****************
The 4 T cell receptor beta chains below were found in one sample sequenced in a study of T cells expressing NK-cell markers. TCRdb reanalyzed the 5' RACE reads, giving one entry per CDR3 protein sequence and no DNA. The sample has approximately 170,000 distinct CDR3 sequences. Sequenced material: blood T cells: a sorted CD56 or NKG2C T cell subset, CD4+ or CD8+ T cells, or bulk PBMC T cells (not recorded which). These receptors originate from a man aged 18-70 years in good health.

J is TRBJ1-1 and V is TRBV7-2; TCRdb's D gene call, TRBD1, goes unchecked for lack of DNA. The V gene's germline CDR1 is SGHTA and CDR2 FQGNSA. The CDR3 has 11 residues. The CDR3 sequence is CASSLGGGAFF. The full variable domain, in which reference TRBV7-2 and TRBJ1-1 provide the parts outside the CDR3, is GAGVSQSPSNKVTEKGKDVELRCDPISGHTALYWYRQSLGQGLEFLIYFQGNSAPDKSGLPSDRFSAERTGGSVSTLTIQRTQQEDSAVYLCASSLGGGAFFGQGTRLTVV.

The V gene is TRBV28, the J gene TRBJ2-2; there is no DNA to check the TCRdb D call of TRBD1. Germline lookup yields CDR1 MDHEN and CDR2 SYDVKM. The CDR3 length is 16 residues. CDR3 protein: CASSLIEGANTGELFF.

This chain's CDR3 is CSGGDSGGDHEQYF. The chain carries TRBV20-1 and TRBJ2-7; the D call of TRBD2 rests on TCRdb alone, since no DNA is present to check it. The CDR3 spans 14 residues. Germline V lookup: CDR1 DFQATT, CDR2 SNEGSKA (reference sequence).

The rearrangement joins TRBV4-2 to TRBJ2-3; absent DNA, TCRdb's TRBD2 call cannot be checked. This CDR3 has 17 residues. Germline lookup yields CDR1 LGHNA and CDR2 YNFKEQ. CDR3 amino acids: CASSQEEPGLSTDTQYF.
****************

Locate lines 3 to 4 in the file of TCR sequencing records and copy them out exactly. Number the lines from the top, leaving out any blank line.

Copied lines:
The V gene is TRBV28, the J gene TRBJ2-2; there is no DNA to check the TCRdb D call of TRBD1. Germline lookup yields CDR1 MDHEN and CDR2 SYDVKM. The CDR3 length is 16 residues. CDR3 protein: CASSLIEGANTGELFF.

This chain's CDR3 is CSGGDSGGDHEQYF. The chain carries TRBV20-1 and TRBJ2-7; the D call of TRBD2 rests on TCRdb alone, since no DNA is present to check it. The CDR3 spans 14 residues. Germline V lookup: CDR1 DFQATT, CDR2 SNEGSKA (reference sequence).